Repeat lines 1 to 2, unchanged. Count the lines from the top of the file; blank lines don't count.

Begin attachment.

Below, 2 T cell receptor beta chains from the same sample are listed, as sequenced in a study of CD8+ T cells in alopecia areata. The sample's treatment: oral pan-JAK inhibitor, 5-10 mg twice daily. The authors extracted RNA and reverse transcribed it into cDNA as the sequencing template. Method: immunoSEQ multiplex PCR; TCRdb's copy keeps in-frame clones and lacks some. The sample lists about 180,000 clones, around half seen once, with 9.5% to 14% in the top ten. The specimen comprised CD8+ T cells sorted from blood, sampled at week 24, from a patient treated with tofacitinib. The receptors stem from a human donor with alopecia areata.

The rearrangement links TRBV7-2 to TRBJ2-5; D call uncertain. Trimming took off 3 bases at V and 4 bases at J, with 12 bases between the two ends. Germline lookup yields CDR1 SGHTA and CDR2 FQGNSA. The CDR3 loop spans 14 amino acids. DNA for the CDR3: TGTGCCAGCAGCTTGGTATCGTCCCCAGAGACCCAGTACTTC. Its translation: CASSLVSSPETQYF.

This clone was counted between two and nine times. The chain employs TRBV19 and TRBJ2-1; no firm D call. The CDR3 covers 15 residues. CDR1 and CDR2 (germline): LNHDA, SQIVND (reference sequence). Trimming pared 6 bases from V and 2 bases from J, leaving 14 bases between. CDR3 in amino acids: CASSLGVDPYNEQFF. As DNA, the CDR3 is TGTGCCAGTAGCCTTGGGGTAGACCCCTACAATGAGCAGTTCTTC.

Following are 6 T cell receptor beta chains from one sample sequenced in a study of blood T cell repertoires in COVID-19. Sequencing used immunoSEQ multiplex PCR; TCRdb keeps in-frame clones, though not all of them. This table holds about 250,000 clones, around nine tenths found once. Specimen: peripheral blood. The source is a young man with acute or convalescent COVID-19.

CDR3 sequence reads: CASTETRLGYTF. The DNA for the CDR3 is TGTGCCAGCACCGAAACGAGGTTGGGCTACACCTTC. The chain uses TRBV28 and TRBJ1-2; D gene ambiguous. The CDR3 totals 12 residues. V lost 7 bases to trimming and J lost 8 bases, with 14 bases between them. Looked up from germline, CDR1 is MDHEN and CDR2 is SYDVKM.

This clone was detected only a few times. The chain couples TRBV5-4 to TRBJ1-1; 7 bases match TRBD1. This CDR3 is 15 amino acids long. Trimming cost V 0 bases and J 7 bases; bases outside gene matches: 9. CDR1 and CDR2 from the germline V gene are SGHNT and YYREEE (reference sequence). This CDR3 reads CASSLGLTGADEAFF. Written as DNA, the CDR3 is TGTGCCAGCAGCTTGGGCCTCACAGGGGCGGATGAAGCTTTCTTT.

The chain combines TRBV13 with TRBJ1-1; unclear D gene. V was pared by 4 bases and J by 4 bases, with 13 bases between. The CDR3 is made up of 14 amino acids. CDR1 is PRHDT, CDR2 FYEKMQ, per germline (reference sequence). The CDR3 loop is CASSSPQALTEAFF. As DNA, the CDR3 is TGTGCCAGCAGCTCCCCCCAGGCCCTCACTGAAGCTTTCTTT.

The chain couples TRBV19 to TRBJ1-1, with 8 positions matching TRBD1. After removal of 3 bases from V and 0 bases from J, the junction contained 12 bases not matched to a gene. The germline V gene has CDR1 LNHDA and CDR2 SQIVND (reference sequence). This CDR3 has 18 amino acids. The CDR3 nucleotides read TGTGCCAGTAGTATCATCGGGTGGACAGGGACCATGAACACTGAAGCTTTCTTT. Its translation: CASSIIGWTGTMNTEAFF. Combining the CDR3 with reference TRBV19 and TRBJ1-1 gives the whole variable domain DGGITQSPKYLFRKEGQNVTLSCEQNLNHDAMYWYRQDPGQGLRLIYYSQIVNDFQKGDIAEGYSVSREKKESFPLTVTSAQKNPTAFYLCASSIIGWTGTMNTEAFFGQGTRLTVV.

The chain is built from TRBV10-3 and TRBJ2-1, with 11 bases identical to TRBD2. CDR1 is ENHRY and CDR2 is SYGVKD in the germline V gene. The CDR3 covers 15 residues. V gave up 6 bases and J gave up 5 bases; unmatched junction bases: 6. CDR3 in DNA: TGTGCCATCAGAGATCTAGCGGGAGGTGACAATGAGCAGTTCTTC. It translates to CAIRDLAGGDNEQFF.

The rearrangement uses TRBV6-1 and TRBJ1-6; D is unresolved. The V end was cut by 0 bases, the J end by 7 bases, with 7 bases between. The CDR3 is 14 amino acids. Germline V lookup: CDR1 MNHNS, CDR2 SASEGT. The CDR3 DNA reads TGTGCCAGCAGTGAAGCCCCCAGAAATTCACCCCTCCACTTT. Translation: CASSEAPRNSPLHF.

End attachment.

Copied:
Below, 2 T cell receptor beta chains from the same sample are listed, as sequenced in a study of CD8+ T cells in alopecia areata. The sample's treatment: oral pan-JAK inhibitor, 5-10 mg twice daily. The authors extracted RNA and reverse transcribed it into cDNA as the sequencing template. Method: immunoSEQ multiplex PCR; TCRdb's copy keeps in-frame clones and lacks some. The sample lists about 180,000 clones, around half seen once, with 9.5% to 14% in the top ten. The specimen comprised CD8+ T cells sorted from blood, sampled at week 24, from a patient treated with tofacitinib. The receptors stem from a human donor with alopecia areata.

The rearrangement links TRBV7-2 to TRBJ2-5; D call uncertain. Trimming took off 3 bases at V and 4 bases at J, with 12 bases between the two ends. Germline lookup yields CDR1 SGHTA and CDR2 FQGNSA. The CDR3 loop spans 14 amino acids. DNA for the CDR3: TGTGCCAGCAGCTTGGTATCGTCCCCAGAGACCCAGTACTTC. Its translation: CASSLVSSPETQYF.